Research Letter. Research Letters reporting original research should not exceed 600 words of text and 6 references and may include a table or figure. Letters must not duplicate other material published or submitted for publication. In general, Research Letters should be divided into the following sections: To the Editor (which serves as an introduction), Methods, Results, and Comment. They should be double-spaced and a word count should be provided with each letter. They should not include an abstract, but otherwise should follow all of the guidelines in Manuscript Preparation and Submission. Research letters considered for publication undergo external peer review.

The following categories of articles require a presubmission inquiry and discussion with an editor:

Clinical Review. These review articles address a specific question or issue that is relevant for clinical practice and provide an evidence-based, balanced, patient-oriented review on a focused topic. Clinical reviews should include the clinical question or issue and its importance for general medical practice, specialty practice, or public health; description of how the relevant evidence was identified, assessed for quality, and selected for inclusion; synthesis of the available evidence such that the best-quality evidence (eg, well-conducted clinical trials, meta-analyses, and prospective cohort studies) should receive the greatest emphasis; and discussion of controversial aspects and unresolved issues. A structured abstract is required; for more information, see instructions for preparing structured abstracts on page 124. Maximum length: 3000 words of text, with no more than a total of 4 tables and/or figures and no more than 50 references. Authors interested in submitting a Clinical Review manuscript should contact the editorial office prior to manuscript preparation and submission by sending an e-mail to lauerm@ccf.org.

Controversies. The Controversies section provides a forum for debate, discussion, and examination of challenging issues and difficult questions in clinical medicine, research, public health, or health policy. The section uses a “view-counterview” or “point-counterpoint” format, in which 2 articles address the topic or issue and present opposing viewpoints or positions. Manuscripts should be well argued, cogent, and scholarly, with appropriate documentation for scientific content and factual assertions. Recommended length is 2000 words of text, with 20 to 25 references and a maximum of 1 table or figure. Authors interested in submitting a paper for the Controversies section should contact the editorial office prior to manuscript submission by sending an e-mail to phil.fontanarosa@jama-archives.org.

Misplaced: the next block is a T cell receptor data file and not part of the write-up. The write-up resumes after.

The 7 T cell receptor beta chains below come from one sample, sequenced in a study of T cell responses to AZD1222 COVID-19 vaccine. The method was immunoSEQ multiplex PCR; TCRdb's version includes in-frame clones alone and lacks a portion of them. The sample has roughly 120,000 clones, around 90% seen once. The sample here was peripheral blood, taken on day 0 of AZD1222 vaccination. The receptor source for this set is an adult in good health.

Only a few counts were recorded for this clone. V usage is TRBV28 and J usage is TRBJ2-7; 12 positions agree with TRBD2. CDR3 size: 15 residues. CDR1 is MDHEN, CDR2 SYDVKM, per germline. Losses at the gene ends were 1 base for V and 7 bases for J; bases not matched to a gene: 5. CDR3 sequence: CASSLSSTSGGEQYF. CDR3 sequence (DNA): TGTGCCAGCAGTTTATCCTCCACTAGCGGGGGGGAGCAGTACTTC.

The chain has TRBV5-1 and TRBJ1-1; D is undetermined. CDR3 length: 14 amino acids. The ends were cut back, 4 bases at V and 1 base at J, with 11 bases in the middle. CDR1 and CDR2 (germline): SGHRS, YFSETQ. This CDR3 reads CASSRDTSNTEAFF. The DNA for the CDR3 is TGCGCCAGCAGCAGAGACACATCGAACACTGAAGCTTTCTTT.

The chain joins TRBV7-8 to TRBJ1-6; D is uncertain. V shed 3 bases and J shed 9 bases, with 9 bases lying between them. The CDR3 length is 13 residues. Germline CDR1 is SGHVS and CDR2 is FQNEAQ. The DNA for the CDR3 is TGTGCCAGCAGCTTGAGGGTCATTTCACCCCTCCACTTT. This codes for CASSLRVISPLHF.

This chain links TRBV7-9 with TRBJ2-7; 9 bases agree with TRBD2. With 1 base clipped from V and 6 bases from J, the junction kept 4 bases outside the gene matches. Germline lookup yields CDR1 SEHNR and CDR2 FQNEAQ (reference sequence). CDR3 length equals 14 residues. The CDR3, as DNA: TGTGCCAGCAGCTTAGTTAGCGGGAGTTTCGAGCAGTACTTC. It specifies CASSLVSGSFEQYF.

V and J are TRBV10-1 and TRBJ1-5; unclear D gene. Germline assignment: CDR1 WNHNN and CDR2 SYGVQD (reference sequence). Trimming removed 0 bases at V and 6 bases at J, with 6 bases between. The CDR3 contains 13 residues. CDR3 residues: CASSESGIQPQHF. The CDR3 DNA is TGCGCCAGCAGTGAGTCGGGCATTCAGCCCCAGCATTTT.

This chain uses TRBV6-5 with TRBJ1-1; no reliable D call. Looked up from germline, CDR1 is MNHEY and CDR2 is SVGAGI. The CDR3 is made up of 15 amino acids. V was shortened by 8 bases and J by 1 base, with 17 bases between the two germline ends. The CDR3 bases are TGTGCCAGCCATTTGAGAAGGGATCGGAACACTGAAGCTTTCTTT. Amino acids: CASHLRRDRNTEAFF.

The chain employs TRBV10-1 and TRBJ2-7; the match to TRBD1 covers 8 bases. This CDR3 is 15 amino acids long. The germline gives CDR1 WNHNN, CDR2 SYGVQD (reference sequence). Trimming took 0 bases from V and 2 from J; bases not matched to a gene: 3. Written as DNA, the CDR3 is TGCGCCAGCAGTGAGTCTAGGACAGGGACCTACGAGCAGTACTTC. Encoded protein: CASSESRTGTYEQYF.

Grand Rounds. These papers present a case-based discussion of a clinically relevant topic. They are to a great extent a faithful reproduction of the actual Grand Rounds presentation that was made by the author. We recommend that the presentation be transcribed or taped to assist the author in maintaining the realism of the presentation. Grand Rounds papers begin with a case presentation or, preferably, an interview with the actual patient who has the disease or condition under discussion. Following the case summary, the topic is presented in the same way as it was at the actual “live” Grand Rounds, addressing the available evidence on epidemiology, etiology, clinical presentation and evaluation, and therapy, when appropriate. A narrative (unstructured) abstract of 200 words or fewer is required. Maximum length: 3500 words, with no more than 50 references and no more than 4 tables and figures. For a recent example see JAMA. 2004:292:1857-1861. Authors interested in submitting a Grand Rounds presentation should contact the editorial office prior to manuscript preparation and submission by sending an e-mail to dcooper@lifebridgehealth.org.

Health Law and Ethics. These manuscripts discuss important issues in law and/or ethics with implications for patient care or physician practice and of general medical interest. The manuscript may report original data, although more often is a scholarly, well-referenced and systematic review of the topic. The manuscript content must be original, and manuscripts derived from previously published material (for example, a law review article) are not acceptable. For reports of original data and systematic reviews, a structured abstract is required; see instructions for preparing structured abstracts on page 124. For all other manuscripts, a narrative (unstructured) abstract of 200 words or fewer is required. Recommended length: up to 4000 words (not including references or abstract). Authors interested in submitting a Health Law and Ethics manuscript should contact the editorial office prior to manuscript and submission by sending an e-mail to helene.cole@jama-archives.org.